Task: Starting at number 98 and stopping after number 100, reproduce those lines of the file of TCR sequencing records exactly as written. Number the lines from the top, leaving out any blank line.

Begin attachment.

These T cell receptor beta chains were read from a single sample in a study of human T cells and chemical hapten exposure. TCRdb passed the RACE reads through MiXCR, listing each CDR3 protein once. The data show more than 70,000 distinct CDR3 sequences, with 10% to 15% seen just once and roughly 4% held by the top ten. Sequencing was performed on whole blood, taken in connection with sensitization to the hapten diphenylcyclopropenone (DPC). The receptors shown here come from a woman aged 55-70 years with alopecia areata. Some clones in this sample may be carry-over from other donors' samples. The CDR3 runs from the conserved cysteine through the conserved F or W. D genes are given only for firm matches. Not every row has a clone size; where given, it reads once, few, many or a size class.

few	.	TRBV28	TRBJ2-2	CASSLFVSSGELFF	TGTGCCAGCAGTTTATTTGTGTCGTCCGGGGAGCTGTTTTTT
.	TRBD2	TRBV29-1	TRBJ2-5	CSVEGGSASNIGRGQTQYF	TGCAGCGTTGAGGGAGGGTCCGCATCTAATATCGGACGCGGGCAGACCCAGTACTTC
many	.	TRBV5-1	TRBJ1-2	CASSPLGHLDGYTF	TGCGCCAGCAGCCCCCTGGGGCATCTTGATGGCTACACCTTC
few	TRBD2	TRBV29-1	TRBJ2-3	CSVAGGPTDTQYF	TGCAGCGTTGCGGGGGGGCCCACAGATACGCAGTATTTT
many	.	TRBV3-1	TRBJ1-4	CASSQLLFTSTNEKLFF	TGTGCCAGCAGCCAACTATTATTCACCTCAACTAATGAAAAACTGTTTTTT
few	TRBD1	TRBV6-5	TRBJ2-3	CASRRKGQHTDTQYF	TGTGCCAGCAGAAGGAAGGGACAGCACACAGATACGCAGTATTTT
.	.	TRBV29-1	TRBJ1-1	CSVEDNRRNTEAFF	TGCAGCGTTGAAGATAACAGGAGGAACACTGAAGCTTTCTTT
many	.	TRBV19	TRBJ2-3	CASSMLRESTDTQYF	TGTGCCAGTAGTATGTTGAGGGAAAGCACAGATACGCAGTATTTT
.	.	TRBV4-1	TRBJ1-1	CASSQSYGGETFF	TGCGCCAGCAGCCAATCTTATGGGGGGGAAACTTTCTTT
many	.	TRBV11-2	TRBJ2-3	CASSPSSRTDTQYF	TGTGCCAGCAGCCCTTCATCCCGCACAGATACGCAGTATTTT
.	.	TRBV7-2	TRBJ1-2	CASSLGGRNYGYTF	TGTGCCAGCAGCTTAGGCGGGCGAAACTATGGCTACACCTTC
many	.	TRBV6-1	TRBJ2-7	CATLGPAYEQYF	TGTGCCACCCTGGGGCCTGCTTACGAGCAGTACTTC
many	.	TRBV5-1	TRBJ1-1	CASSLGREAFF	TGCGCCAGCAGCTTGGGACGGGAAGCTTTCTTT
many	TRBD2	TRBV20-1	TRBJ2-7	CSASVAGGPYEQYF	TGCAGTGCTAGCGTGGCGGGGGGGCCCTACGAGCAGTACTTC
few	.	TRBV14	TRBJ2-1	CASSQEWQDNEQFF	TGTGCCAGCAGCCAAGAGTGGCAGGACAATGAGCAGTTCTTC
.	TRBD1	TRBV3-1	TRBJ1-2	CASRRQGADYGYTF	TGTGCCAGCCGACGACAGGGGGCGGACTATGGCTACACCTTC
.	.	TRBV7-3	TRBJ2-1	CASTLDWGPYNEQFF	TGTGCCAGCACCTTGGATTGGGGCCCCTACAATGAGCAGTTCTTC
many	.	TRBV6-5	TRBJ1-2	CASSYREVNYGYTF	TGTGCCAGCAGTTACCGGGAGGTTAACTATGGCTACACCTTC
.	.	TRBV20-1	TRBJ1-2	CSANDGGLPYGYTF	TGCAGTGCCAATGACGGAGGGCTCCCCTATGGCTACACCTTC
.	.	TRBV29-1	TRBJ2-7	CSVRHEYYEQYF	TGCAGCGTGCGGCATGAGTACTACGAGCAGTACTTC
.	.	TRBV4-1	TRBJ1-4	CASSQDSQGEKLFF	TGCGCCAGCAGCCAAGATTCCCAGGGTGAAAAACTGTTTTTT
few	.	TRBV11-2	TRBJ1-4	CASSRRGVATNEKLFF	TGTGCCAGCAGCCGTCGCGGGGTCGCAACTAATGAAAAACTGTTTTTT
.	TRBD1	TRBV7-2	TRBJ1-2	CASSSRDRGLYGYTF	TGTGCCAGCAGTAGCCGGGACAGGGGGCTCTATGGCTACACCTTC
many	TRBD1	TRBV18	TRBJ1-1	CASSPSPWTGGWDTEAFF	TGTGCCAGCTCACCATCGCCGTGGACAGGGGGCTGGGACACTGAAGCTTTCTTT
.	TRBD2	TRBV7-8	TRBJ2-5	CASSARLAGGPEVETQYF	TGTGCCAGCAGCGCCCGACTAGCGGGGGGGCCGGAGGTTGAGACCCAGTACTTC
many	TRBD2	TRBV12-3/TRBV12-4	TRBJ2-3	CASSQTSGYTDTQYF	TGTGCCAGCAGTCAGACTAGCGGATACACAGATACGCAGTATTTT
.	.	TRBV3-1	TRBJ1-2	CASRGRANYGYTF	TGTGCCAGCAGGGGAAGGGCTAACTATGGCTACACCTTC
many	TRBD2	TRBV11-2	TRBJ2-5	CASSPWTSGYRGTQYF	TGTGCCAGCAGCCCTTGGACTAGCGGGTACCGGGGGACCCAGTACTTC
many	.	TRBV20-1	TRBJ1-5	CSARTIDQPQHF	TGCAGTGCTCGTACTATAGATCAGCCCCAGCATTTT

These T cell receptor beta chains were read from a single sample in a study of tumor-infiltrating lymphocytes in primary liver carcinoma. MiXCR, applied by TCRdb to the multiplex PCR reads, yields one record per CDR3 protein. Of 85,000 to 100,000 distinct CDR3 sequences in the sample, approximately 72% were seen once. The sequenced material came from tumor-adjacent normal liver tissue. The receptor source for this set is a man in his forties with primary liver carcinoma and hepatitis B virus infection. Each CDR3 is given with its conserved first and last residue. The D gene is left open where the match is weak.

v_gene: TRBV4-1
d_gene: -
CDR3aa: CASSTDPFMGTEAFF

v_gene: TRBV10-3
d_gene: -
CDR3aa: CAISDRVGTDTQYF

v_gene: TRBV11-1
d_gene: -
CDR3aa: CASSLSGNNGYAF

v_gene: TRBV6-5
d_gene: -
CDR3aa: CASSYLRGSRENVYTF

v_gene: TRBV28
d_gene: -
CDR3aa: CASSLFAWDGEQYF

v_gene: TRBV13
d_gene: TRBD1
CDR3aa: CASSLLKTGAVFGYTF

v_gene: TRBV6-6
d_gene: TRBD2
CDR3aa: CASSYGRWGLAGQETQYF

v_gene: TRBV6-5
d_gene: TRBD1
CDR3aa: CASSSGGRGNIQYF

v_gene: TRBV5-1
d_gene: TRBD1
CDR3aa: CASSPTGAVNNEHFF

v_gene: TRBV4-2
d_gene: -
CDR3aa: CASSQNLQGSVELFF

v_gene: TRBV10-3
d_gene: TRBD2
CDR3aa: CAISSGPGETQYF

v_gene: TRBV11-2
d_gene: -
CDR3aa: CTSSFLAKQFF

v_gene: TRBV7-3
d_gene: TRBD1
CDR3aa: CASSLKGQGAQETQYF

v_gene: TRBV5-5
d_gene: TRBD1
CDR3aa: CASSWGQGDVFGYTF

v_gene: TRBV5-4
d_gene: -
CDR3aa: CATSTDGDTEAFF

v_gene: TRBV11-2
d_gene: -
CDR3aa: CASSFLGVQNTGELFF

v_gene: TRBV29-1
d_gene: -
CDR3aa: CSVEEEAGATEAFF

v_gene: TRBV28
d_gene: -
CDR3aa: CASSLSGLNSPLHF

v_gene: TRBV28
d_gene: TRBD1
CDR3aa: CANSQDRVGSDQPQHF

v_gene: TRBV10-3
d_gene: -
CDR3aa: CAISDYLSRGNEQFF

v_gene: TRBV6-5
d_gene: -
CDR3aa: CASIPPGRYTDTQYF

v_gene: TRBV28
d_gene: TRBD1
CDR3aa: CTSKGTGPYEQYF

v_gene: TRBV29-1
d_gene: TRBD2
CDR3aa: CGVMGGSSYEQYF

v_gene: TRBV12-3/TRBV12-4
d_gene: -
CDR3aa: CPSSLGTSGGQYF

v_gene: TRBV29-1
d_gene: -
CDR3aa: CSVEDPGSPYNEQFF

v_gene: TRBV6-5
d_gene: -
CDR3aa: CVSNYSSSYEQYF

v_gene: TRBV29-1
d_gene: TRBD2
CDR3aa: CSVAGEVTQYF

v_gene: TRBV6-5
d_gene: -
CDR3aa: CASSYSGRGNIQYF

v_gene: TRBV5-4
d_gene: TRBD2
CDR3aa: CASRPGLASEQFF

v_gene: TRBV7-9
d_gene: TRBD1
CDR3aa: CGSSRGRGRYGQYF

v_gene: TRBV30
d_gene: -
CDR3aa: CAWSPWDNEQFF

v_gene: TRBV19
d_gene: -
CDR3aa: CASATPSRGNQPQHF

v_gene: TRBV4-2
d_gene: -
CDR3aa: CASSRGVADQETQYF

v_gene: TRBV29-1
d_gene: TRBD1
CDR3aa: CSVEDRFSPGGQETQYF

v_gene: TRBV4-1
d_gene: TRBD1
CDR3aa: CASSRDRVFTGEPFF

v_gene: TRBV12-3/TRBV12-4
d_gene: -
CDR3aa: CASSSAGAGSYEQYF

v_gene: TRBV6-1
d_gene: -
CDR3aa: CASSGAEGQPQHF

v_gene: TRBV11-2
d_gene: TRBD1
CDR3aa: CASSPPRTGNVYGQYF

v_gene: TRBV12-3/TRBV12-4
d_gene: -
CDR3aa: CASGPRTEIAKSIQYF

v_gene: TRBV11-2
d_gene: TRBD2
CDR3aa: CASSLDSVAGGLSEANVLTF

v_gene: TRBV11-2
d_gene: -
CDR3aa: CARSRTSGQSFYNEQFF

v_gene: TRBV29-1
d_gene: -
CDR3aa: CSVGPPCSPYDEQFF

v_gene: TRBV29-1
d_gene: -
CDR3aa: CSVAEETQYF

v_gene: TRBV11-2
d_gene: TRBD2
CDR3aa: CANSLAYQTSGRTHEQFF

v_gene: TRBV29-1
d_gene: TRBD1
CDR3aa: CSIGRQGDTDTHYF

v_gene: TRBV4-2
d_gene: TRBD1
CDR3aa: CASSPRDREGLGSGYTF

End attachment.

v_gene: TRBV29-1
d_gene: TRBD2
CDR3aa: CGVMGGSSYEQYF